The Indian army has been in news for wrong reasons, and it is time more facts were opened to put an end to this (de)famed battle. But let’s not make any conclusions unless we hear from both the forces. It is better not to conclude with half knowledge. This is something related to the dignified and respected Indian armed forces, and thus, it is in the interest of services that the truth about the Longewala battle be told to the citizens.

Clarification: I have taken the quotes from magazines, journals, war veteran accounts and websites.

The Kashmir Conundrum

Kashmir – An area of conflict in South Asia that hasn’t seen peace, freedom and security for a very long while. After several hundred years of imperial rule, part of Kashmir became a part of the Secular, Democratic, Republic of India while the other part became a part of the Islamic Republic of Pakistan. A minute section of Kashmir is also occupied by China.

The History of the state is the key to understanding the basis of the Indo-Pak conflict and also offers the means for a peaceful resolution of the issue. The last ruler of Kashmir was Maharaja Hari Singh, a man who was despised predominantly by the Muslim population of Kashmir for his autocratic and anti-Islamic regime. It is Hari Singh who handed Kashmir over to the Government of India through a document of Accession which many claim he had no right to write in the first place by virtue of his lack of control over the Islamic rebel groups in his own kingdom.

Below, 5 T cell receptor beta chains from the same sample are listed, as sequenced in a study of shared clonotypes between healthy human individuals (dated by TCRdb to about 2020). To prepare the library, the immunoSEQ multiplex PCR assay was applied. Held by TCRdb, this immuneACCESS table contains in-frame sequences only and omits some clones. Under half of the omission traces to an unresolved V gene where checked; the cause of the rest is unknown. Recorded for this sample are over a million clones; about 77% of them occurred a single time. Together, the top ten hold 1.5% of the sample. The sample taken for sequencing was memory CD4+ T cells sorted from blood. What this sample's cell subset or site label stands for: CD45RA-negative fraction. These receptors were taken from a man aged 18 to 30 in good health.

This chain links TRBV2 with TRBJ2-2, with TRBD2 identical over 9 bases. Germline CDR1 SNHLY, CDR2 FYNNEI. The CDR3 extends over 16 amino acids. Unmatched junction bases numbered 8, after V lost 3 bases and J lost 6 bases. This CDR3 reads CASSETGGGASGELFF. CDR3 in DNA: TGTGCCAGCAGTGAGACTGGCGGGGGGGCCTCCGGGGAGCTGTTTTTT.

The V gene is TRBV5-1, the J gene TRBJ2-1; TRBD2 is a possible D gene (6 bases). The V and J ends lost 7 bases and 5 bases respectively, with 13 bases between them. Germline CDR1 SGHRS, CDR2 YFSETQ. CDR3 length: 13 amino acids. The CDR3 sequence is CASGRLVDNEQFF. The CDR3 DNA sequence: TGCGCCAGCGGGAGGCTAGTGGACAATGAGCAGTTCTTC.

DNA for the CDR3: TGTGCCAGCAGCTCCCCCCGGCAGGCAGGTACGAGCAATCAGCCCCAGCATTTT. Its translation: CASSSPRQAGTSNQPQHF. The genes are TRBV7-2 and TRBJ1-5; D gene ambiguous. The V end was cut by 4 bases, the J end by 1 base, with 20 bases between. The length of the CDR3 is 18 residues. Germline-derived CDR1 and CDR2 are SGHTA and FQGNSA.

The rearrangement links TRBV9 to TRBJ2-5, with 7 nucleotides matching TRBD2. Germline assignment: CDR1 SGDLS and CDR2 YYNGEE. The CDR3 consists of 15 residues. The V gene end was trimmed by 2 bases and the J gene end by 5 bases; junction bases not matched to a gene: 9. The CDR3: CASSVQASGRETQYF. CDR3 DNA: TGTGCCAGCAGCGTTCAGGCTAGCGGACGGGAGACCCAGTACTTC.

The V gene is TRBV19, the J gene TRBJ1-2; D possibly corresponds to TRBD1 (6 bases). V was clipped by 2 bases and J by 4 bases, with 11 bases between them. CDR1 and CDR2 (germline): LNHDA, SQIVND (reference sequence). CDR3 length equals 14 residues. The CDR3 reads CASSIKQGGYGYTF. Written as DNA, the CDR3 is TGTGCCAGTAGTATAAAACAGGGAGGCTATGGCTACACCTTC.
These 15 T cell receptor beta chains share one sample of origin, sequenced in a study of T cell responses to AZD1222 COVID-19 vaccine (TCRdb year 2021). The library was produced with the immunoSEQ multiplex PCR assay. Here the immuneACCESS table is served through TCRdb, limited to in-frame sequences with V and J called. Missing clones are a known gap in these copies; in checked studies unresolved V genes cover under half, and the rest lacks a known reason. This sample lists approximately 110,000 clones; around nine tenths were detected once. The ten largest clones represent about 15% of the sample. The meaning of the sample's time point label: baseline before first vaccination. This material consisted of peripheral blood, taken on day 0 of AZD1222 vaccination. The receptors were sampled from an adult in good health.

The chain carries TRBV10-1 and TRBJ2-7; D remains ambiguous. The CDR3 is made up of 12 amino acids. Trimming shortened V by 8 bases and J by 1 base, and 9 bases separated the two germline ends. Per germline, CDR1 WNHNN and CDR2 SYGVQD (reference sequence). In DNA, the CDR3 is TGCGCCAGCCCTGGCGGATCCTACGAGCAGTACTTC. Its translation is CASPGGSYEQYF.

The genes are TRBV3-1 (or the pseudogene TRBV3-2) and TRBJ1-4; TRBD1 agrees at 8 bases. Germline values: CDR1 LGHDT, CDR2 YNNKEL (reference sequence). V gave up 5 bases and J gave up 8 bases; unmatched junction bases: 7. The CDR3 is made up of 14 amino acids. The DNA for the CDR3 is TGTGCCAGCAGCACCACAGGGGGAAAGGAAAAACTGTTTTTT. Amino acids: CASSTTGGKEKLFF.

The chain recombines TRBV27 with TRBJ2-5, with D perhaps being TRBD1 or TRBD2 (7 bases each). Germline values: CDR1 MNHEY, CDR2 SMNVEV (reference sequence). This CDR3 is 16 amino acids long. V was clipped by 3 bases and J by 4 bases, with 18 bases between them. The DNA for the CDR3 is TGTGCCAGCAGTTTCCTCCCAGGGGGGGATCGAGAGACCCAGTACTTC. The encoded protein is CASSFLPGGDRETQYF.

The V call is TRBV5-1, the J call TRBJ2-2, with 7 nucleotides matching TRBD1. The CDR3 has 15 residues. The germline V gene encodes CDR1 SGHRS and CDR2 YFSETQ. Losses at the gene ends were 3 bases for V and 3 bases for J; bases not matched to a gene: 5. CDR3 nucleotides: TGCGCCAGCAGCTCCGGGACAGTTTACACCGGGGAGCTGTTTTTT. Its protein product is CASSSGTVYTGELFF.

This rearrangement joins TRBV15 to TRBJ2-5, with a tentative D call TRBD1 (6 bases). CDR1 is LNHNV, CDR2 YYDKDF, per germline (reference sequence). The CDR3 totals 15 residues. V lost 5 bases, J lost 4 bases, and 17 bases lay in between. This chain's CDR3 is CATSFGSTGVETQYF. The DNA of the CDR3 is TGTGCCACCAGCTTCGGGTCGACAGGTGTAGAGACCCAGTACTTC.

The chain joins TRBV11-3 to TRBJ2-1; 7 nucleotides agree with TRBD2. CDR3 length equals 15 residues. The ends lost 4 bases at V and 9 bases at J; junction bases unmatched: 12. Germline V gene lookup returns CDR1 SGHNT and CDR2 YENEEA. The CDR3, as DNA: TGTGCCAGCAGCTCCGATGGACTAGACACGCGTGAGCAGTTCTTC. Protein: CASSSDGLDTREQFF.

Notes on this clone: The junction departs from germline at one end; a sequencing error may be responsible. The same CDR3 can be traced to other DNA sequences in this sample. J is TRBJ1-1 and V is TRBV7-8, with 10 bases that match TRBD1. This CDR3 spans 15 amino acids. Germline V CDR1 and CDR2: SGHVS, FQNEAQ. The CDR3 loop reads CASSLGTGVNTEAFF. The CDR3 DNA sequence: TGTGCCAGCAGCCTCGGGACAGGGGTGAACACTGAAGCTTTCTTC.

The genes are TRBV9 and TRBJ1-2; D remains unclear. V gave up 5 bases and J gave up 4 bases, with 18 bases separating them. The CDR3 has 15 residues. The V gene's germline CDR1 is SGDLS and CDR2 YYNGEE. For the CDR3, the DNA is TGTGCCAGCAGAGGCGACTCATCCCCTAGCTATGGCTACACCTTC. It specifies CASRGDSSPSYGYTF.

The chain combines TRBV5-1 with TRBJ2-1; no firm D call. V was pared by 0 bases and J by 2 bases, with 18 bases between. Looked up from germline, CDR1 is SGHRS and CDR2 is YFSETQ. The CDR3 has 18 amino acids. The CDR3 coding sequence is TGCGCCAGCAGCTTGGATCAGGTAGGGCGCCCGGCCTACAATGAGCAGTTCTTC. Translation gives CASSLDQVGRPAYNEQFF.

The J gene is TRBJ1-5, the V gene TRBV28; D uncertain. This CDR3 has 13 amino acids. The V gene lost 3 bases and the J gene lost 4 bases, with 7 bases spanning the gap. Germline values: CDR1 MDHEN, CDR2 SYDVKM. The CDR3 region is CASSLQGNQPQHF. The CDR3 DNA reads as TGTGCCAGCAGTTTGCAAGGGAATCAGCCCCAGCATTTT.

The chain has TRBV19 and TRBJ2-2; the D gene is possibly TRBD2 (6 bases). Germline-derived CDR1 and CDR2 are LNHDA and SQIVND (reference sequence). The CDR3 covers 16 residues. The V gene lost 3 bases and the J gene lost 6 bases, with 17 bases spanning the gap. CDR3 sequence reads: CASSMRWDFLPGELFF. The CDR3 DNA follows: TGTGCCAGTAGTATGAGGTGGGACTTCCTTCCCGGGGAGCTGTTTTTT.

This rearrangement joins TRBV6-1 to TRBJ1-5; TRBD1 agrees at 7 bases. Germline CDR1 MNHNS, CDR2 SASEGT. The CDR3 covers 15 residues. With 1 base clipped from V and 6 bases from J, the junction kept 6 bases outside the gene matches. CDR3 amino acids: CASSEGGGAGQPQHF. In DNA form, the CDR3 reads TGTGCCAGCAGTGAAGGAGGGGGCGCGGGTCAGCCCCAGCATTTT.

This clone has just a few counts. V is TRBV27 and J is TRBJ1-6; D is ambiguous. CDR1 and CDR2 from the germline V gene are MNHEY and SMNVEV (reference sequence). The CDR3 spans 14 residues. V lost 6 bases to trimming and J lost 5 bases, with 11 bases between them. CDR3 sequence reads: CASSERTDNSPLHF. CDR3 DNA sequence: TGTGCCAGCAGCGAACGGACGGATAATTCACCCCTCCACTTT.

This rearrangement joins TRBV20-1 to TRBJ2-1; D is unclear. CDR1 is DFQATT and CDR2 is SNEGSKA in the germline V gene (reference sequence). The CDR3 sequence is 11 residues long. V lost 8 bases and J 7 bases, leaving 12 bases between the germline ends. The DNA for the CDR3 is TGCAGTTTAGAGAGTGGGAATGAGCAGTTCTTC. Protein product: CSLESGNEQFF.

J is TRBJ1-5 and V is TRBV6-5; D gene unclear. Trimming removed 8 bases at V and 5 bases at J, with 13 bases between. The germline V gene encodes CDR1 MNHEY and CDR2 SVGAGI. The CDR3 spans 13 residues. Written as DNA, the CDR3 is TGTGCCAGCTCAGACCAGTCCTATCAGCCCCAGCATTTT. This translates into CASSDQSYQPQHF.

This is where the feud between India and Pakistan began; over who had a claim over the territory of Kashmir. Pakistan chose to separate itself from India as a nation built for the Muslims because they felt marginalized in India. They claim Kashmir due to its Muslim majorities and India claimed Kashmir by virtue of the accession document signed by the Maharaja.

The real reasons are the strategic importance of the region in terms of Defense and Trade along with its abundant natural resources like water supply and the potential for agriculture. These reasons, along with a strong tendency towards power-play, are apparently sufficient for both countries to wage large scale conventional wars (1947, 1965 and 1971).

There are blatant human rights violations in the area coupled with a severe lack of development and employment opportunities that lead inevitably to large sections of the Kashmiri population living in conditions of fear, anger and squalor. They have not yet been given the right to exercise their will in this matter. This has led to the growth of various militant organizations in the region that oppose the oppression of the Indian Government. These “freedom fighters” are labeled terrorists by the Indian government justifying their military pressure over the entire civilian population in the area.